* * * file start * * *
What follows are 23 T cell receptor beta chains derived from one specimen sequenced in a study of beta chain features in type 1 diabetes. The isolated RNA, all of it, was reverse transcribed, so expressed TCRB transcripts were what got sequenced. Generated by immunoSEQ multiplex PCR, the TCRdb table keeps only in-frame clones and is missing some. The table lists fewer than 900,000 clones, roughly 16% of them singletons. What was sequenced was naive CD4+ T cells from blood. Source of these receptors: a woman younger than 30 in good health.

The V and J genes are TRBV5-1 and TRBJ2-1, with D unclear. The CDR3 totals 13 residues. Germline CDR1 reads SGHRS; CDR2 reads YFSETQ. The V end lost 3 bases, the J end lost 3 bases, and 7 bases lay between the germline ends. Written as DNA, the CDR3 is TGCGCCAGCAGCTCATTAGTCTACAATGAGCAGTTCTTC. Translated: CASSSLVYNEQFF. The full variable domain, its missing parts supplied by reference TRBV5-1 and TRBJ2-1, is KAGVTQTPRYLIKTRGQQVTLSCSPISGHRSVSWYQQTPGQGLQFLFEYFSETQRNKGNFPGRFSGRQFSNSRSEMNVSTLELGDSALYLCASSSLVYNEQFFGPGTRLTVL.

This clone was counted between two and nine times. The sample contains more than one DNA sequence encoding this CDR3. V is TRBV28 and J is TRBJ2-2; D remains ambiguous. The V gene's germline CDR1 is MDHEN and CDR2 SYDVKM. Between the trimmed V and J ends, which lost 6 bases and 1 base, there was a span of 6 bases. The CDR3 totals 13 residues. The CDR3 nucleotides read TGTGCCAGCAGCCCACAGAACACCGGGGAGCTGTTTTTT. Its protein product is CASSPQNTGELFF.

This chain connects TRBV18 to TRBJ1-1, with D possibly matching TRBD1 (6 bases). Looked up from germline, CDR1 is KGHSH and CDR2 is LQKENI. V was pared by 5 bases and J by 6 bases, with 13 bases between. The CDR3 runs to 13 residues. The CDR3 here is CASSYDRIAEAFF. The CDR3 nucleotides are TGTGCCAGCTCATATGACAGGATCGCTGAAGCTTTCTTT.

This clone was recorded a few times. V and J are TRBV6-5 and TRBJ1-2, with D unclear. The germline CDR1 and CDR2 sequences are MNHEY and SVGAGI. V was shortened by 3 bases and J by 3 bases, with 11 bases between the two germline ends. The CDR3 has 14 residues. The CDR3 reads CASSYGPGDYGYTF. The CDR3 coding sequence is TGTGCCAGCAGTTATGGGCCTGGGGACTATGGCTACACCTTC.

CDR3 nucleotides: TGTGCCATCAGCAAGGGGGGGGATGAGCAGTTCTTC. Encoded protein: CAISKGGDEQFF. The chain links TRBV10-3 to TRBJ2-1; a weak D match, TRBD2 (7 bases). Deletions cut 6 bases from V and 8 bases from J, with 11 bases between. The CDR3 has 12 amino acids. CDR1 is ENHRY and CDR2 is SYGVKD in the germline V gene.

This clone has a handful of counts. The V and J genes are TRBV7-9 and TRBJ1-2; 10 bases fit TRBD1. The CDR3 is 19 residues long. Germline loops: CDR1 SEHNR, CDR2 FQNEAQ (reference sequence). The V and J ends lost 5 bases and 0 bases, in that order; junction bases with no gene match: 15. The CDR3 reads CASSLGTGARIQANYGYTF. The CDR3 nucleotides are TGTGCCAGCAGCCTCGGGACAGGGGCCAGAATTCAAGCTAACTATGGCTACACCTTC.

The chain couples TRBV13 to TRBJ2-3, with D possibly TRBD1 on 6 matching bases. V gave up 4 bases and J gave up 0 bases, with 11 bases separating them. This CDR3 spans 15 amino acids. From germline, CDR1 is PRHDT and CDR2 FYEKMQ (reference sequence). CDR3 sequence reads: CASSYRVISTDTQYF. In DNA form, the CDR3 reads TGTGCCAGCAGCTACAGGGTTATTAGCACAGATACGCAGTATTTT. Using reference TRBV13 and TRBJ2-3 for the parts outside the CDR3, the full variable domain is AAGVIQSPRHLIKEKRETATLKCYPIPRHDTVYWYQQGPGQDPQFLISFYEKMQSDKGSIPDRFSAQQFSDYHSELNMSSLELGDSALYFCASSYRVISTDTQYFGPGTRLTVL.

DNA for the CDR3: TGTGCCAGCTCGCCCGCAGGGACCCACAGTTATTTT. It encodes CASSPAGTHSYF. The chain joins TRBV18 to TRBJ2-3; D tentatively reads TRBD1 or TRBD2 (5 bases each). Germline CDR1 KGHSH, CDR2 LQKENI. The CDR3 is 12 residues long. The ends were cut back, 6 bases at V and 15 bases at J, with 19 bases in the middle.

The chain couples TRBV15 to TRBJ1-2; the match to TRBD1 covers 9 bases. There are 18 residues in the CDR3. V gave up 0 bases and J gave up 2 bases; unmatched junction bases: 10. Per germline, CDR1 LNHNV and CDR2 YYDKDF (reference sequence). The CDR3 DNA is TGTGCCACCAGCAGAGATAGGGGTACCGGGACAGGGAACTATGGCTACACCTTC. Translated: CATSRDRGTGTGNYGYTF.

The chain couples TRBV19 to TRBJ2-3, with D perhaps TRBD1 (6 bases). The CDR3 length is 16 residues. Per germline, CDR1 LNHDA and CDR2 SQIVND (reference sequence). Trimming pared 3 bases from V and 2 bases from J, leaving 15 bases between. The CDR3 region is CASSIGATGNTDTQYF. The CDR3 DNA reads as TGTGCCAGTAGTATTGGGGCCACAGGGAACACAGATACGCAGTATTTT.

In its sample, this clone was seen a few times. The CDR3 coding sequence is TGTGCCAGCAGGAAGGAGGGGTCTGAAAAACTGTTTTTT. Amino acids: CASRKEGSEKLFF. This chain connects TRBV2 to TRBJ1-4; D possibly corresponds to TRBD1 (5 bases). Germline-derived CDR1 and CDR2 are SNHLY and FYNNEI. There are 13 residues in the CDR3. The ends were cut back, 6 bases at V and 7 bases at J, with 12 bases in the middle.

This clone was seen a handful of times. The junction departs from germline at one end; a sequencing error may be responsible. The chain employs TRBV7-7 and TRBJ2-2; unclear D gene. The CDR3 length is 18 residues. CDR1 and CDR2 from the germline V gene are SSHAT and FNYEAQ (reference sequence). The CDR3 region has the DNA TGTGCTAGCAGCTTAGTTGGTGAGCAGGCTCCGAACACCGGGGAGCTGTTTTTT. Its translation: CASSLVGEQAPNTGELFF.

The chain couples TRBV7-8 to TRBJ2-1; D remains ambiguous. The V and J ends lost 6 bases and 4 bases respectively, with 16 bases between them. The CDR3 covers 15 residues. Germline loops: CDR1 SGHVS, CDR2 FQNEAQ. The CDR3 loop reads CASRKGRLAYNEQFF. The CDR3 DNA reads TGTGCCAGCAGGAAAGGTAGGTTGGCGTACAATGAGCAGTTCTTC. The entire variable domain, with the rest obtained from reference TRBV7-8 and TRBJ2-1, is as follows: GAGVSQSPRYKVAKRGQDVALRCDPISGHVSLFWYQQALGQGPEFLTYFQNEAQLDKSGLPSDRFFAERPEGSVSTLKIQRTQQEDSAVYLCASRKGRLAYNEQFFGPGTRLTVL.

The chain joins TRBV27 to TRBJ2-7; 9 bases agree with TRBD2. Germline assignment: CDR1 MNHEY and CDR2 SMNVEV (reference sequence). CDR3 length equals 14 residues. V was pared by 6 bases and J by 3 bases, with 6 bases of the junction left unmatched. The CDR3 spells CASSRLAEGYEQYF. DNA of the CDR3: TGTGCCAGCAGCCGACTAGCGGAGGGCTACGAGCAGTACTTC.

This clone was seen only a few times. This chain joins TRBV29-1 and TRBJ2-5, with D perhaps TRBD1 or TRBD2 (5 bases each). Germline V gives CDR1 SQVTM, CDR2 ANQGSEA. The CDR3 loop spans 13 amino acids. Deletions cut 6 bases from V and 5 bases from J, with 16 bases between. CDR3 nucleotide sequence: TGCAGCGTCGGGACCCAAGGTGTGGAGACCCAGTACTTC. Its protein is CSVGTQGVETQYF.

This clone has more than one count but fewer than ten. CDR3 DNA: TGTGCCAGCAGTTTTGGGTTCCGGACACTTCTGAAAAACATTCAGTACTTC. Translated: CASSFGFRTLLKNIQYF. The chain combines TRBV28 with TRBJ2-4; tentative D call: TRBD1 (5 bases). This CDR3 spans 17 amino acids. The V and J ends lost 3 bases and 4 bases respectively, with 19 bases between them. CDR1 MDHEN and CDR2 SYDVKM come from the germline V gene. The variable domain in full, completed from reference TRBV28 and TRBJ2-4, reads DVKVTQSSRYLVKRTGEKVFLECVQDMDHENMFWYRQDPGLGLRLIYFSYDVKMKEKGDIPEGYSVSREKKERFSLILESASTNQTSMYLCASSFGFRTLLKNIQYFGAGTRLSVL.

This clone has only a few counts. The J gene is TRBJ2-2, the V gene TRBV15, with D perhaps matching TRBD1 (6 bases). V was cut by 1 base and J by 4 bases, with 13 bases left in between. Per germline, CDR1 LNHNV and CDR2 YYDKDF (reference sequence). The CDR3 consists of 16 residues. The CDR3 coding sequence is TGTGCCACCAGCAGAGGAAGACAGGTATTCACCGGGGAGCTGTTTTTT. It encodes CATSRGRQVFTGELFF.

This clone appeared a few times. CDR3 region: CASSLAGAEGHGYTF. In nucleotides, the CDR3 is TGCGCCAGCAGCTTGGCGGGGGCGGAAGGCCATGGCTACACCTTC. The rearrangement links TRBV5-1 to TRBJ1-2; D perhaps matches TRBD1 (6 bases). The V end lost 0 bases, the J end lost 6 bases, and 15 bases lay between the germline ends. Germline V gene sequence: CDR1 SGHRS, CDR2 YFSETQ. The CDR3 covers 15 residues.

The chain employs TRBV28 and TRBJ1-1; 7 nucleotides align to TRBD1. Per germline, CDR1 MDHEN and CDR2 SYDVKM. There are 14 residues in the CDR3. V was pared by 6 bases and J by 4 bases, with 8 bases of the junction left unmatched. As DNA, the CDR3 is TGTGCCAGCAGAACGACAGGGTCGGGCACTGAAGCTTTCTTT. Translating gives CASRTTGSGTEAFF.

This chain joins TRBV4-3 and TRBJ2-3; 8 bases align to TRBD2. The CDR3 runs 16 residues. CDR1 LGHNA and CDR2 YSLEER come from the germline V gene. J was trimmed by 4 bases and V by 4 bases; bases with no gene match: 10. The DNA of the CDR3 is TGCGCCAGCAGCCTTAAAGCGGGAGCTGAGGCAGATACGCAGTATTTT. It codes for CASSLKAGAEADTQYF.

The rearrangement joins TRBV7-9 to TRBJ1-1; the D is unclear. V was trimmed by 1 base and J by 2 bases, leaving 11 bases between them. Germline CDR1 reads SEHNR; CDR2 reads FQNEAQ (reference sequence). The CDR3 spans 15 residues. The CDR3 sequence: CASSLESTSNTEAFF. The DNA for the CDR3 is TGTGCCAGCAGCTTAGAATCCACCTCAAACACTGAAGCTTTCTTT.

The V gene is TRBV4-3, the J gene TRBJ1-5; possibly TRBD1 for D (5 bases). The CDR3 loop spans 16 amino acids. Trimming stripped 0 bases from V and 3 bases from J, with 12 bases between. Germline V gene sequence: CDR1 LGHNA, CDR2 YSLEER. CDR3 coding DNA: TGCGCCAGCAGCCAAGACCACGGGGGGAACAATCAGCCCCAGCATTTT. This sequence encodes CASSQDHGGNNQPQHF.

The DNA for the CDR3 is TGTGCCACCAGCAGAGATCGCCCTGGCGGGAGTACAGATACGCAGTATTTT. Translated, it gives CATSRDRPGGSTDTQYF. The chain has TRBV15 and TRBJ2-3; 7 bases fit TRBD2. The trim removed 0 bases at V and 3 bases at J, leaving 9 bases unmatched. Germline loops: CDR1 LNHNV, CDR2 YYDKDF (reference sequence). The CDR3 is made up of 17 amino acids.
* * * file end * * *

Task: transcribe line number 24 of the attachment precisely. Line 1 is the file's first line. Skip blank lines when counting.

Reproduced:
The DNA for the CDR3 is TGTGCCACCAGCAGAGATCGCCCTGGCGGGAGTACAGATACGCAGTATTTT. Translated, it gives CATSRDRPGGSTDTQYF. The chain has TRBV15 and TRBJ2-3; 7 bases fit TRBD2. The trim removed 0 bases at V and 3 bases at J, leaving 9 bases unmatched. Germline loops: CDR1 LNHNV, CDR2 YYDKDF (reference sequence). The CDR3 is made up of 17 amino acids.